Sermon for Sunday, July 24th, 2016|| Proper 12, Year C|| Genesis 18: 20-32; Psalm 138; Colossians 2: 6-19; Luke 11: 1-13|| The Rev. Margot D. Critchfield
I have a really hard time with this gospel lesson. I have a really hard time with any teaching—especially when it comes from Jesus– that seems to imply that if we pray with enough persistence or enough faith or enough of that mysterious something we have apparently yet to discover, then all of our prayers will be answered.
Frankly, I don’t buy it.
We’ve all asked and not received, all searched and not found, all knocked and knocked and knocked until our knuckles bled and our hearts broke and we crumbled on the floor before a decidedly and steadfastly closed door.
Getting a snake instead of a fish? A scorpion instead of an egg? If we haven’t been the recipients of such disappointing—if not death-dealing– responses to our prayers for life-saving, life giving, life-promoting Divine help, we don’t have to look very hard to identify those who have. We’ve all known good, faithful, God-fearing folks to whom horrible things have happened.
So it’s natural for us to wonder why we bother to pray at all… to conclude that our prayers are, despite Jesus’ promises to the contrary, powerless. But I am convinced that nothing could be further from the truth. In fact, I would go so far as to say that prayer is a daring and courageous act of resistance. Prayer is a bold and determined act of outright defiance. Prayer stares down what our baptismal service refers to as, “the spiritual forces of wickedness” and “the evil powers of this world” that oppose God’s will and says, “No.” Prayer says, “I see you,” to the darkness, then bears unequivocal witness to our continued allegiance to the Light.
Most of you have heard me say (probably multiple times by now) that Jesus wouldn’t have taught us to pray, “Thy Kingdom come, thy will be done,” if either of those things were already our reality. There’d be no point. But God’s Kingdom has not yet been fully realized, and God’s will is most certainly not always done. Yet because God’s love was so powerful it was able to vanquish the forces of fear and hatred and death through Christ’s self-offering and resurrection, we do have our Kingdom moments now. We do have the power to do God’s will, through the power of the Holy Spirit. And we need to remember that what we’ve been witnessing for the last 2,000 years are the death throes of a dying beast whose number is up. A beast that knows God’s Kingdom has broken into this world and that God’s will is going to be done. Prayer is looking that dying beast in the eye and saying, “Loser. You don’t fool me.”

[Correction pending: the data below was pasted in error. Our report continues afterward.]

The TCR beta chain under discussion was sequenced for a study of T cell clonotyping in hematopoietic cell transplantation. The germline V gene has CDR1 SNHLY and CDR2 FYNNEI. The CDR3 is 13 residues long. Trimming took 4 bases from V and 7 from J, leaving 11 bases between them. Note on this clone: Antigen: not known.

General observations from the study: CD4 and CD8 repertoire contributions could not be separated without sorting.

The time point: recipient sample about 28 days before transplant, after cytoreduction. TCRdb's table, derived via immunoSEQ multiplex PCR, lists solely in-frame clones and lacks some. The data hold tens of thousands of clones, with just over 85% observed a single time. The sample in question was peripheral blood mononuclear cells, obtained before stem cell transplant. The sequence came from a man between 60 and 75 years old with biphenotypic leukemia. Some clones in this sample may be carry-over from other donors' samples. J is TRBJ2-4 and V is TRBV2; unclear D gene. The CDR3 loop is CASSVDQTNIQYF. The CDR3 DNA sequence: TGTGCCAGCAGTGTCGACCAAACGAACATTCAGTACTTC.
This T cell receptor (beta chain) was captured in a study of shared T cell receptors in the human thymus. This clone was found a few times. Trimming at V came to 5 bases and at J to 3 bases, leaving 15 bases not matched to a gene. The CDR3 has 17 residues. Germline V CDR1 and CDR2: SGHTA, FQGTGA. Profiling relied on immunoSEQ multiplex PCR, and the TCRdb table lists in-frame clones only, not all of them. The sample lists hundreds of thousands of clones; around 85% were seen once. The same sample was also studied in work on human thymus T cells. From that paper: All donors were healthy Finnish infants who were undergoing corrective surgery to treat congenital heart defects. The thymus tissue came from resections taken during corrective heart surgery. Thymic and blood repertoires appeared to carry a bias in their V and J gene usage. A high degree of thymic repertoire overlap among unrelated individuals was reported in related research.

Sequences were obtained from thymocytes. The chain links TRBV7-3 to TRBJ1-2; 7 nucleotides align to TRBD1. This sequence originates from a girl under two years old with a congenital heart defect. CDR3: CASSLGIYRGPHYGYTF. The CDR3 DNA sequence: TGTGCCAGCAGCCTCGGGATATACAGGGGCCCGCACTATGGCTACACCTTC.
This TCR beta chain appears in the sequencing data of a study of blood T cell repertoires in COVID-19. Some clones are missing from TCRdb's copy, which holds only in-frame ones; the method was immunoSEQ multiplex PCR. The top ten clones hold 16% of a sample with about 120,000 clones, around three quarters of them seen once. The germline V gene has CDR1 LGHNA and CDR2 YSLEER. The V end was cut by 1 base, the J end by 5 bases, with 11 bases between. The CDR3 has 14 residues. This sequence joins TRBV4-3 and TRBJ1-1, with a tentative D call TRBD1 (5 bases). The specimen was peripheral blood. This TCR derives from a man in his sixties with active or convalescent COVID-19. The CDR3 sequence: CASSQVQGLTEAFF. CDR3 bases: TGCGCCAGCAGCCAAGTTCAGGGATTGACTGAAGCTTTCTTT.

In our translation of the gospel this morning from the New Revised Standard Version of the Bible, Jesus tells a story about a man who gets what he needs because of his “persistence.” But instead of “persistence,” the New International Version reads, “shameless audacity.”
Yes! We need to pray with shameless audacity! Not in opposition to God, whose own prayers for life and love, and healing and health, and peace and justice we are simply joining in progress, but in opposition to the one who tries to tell us that our prayers don’t work, or that God’s not listening, or that God answers our prayers but sometimes the answer is just no.
Don’t buy that, my friends. Pray with shameless audacity in opposition to those lies. Pray with shameless audacity to the One who gave his life to prove the Divine answer is yes, always yes! And when you pray, say: “Your Kingdom come, your will be done.”
Then do something to help make it so. Amen.